Do Christian colleges and universities still have a right to act on their faith? Would they even truly exist if they can’t?
The College of the Ozarks near Branson, Missouri speaks for many such religious institutions in suing the Biden administration following a Feb. 11 memo from the Department of Housing and Urban Development that — in a landmark ruling of its own — declares it illegal to take gender identity into consideration in housing.
While the directive is both well-intentioned and eminently defensible in the secular world, officials at the Christian college believe it directly conflicts with their faith-based policy of separate dorm buildings for women and men.
Forcing the college to ditch its doctrine, it says, is essentially regulating it out of existence.
“It’s the government telling these institutions ‘you must house biological males in female dorm rooms,’” says Ryan Bangert, senior counsel at the Alliance Defending Freedom, which is representing the college in the case. “That coercion, that demand, violates these institutions’ deeply held religious beliefs. It would force these institutions to fundamentally alter their character and their nature. “They would cease to exist as the types of religious institutions that they’re committed to being.”
The College of the Ozarks didn’t start this. The HUD memo explicitly instructed federal housing officials “to notify persons who alleged discrimination because of gender identity or sexual orientation that their claims may be timely and jurisdictional for filing.” Basically saying the lawsuit line starts here.
And, indeed, in late March a lawsuit was filed in Oregon by nearly three dozen plaintiffs alleging housing discrimination by some two dozen Christian colleges.
Such faith-based institutions are eyeing that case warily, as well as the Ozarks one.
“We’ve spoken with many of them. They’re aware of it, they’re watching it with great concern,” Bangert says.
I don’t envy the courts having to referee what is a historic tussle over conflicting fundamental rights. As a huge fan of individual liberty, I believe in the freedom to be oneself. And I feel everyone in God’s creation deserves love and respect. But while the College of the Ozarks agrees with that — starting, Bangert says, “with the premise that everyone is created in the image of God, and everyone is of infinite value, infinite worth” — religious people have rights, too. And so do students and parents who disagree with mixing genders in campus housing.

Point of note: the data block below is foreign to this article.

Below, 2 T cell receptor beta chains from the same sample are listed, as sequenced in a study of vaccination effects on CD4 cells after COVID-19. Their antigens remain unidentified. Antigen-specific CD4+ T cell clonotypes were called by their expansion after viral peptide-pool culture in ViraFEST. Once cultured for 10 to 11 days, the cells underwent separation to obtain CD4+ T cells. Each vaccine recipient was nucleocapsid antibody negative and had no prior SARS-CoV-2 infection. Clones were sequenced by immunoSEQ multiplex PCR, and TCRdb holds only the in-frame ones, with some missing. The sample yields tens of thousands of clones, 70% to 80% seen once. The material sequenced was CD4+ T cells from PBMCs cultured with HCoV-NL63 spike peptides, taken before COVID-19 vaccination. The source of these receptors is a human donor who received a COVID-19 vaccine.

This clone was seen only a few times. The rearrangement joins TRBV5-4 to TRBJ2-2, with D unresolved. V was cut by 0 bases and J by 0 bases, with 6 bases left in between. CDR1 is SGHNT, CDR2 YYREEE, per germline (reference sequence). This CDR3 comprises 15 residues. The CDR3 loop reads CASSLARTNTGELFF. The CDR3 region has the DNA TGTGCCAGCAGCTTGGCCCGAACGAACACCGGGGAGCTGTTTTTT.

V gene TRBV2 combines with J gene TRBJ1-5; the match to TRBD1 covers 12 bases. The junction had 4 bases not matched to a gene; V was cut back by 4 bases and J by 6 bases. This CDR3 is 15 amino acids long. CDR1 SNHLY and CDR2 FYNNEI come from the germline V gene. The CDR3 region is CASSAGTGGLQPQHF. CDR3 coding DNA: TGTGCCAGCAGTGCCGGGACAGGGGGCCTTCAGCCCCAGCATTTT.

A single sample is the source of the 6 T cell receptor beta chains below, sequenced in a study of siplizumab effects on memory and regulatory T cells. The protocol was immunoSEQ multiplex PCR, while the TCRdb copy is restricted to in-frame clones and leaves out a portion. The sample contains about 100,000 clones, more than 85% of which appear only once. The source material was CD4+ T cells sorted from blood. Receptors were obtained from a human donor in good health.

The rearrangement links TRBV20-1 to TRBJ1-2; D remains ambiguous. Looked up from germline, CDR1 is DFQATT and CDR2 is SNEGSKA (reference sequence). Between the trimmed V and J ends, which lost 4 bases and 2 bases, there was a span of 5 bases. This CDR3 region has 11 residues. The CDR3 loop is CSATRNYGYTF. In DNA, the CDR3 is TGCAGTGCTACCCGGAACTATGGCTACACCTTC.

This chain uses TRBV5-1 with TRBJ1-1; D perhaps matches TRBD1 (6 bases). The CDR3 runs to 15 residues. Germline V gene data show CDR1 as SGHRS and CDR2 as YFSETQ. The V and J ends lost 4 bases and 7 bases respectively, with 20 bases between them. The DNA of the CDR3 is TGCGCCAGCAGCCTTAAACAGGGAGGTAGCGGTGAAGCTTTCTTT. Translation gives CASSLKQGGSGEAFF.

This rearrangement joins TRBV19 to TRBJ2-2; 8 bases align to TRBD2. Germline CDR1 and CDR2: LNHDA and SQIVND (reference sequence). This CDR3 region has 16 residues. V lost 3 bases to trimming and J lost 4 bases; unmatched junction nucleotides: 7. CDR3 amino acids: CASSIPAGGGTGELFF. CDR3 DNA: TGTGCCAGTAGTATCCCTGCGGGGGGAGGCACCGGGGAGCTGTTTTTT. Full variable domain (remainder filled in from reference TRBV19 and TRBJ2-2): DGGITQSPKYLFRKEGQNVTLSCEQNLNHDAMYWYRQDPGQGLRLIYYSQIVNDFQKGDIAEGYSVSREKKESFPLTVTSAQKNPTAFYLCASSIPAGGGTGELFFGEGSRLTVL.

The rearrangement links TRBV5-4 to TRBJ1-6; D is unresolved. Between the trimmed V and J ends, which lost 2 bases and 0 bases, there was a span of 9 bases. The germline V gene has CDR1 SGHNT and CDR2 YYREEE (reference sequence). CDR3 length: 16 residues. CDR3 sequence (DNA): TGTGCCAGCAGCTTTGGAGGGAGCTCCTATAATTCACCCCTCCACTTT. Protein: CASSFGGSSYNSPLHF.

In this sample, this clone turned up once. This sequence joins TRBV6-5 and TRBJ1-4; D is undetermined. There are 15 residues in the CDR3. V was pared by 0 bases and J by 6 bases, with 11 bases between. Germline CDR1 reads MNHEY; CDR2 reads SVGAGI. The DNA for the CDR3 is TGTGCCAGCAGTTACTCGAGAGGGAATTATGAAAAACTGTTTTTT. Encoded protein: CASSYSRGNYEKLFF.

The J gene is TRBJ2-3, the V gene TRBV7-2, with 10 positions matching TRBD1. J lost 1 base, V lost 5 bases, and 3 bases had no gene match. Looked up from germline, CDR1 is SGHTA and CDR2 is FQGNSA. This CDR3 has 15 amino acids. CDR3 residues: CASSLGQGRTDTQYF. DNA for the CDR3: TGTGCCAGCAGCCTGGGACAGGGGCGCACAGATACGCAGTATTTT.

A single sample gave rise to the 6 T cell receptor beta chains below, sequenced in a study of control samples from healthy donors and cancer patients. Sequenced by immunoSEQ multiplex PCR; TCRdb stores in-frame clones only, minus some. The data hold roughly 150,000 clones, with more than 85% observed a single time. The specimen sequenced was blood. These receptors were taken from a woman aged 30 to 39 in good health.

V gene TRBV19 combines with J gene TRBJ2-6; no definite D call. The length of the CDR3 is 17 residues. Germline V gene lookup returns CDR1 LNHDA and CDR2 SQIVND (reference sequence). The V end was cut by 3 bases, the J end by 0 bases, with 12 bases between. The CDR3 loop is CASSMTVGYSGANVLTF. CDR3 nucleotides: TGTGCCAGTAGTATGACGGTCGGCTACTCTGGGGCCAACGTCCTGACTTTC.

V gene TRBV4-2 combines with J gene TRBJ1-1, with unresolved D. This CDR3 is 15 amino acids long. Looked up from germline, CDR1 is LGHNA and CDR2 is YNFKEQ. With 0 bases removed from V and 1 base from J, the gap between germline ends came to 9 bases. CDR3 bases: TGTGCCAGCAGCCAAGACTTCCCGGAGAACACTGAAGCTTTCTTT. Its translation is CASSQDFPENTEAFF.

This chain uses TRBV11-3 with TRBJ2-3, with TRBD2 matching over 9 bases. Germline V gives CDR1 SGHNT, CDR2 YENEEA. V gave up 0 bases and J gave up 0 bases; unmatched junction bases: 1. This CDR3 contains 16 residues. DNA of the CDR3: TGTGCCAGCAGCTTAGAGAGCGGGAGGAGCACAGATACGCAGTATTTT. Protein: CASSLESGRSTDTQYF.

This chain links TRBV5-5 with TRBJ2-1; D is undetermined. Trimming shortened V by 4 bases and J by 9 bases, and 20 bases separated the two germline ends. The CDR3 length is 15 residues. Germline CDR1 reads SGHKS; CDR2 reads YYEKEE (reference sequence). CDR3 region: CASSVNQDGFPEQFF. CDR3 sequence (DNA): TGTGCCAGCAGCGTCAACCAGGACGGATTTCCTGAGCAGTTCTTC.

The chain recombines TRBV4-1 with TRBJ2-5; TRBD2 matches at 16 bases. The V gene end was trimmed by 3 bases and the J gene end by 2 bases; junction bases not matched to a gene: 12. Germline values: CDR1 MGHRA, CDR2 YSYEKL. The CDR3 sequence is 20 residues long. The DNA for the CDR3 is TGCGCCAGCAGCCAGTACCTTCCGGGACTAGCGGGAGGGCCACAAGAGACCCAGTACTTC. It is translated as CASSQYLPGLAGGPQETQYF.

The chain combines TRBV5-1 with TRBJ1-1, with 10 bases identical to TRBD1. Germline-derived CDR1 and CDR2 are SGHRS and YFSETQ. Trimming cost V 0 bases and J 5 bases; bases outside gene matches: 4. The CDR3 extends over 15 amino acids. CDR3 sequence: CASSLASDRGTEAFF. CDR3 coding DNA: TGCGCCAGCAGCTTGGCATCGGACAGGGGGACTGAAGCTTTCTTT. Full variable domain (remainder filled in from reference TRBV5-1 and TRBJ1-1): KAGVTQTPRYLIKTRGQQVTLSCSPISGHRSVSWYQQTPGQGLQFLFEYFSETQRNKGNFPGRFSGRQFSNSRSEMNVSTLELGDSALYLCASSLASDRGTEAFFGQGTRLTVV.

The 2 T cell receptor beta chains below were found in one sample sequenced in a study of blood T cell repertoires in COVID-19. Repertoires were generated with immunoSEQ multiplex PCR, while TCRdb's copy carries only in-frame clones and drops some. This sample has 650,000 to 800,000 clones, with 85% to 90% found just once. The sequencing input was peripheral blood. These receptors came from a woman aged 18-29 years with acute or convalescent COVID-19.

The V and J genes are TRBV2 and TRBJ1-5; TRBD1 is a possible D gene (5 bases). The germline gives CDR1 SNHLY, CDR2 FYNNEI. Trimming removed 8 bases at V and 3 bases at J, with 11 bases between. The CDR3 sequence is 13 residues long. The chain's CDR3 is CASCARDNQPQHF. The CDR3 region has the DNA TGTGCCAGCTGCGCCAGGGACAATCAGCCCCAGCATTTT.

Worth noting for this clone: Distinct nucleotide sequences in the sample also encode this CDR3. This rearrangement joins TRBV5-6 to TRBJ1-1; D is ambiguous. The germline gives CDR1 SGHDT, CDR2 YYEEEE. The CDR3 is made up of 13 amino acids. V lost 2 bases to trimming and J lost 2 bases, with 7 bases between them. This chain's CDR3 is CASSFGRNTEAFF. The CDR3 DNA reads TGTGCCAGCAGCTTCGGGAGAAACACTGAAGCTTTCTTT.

The Ozarks lawsuit claims violations of the college’s religious liberty and even freedom of speech, since under the HUD memo the college is required to mold its stated housing policies to the government’s liking. The lawsuit also alleges the Biden administration issued the policy without the requisite official notice and public comment period. It certainly didn’t incorporate the faith community’s input.
This is not about gender identity or sexual orientation, Bangert says, noting that the student handbook includes codes of conduct concerning sexual activity for all students: “The college holds certain traditional Christian beliefs concerning conduct and behavior. They have a constitutional right to hold those beliefs, and to put those beliefs into practice on their campus.”
Relax, the U.S. Department of Justice says in its response to the Ozarks lawsuit. The HUD memo doesn’t have the force of law and religious institutions have nothing to worry about. Hmm. I seem to recall the Little Sisters of the Poor had to rely on a friendly Trump administration and even the U.S. Supreme Court to avoid being forced by the feds to hand out contraceptives under Obamacare. Relax? I don’t think so.
A hearing on the college’s request for a temporary restraining order and preliminary injunction against the feds is set for May 19.
What’s at stake? At the very least, possible six-figure fines for repeat violations of the government’s directive. Then there are the possible lawsuits against the religious institutions, such as that in the Oregon case, complete with possible monetary damages and attorneys’ fees.
More ominously still, the religious institutions could have their religiosity regulated right out of them — in the case of the College of the Ozarks, its quaint but core precept of separating the sexes in housing.
I have no idea how the courts will shake this out. It’s the collision of an unstoppable movement and an immovable object.
But at some point, it’s not enough just to self-identify as a Christian school. You have to be free to be one.
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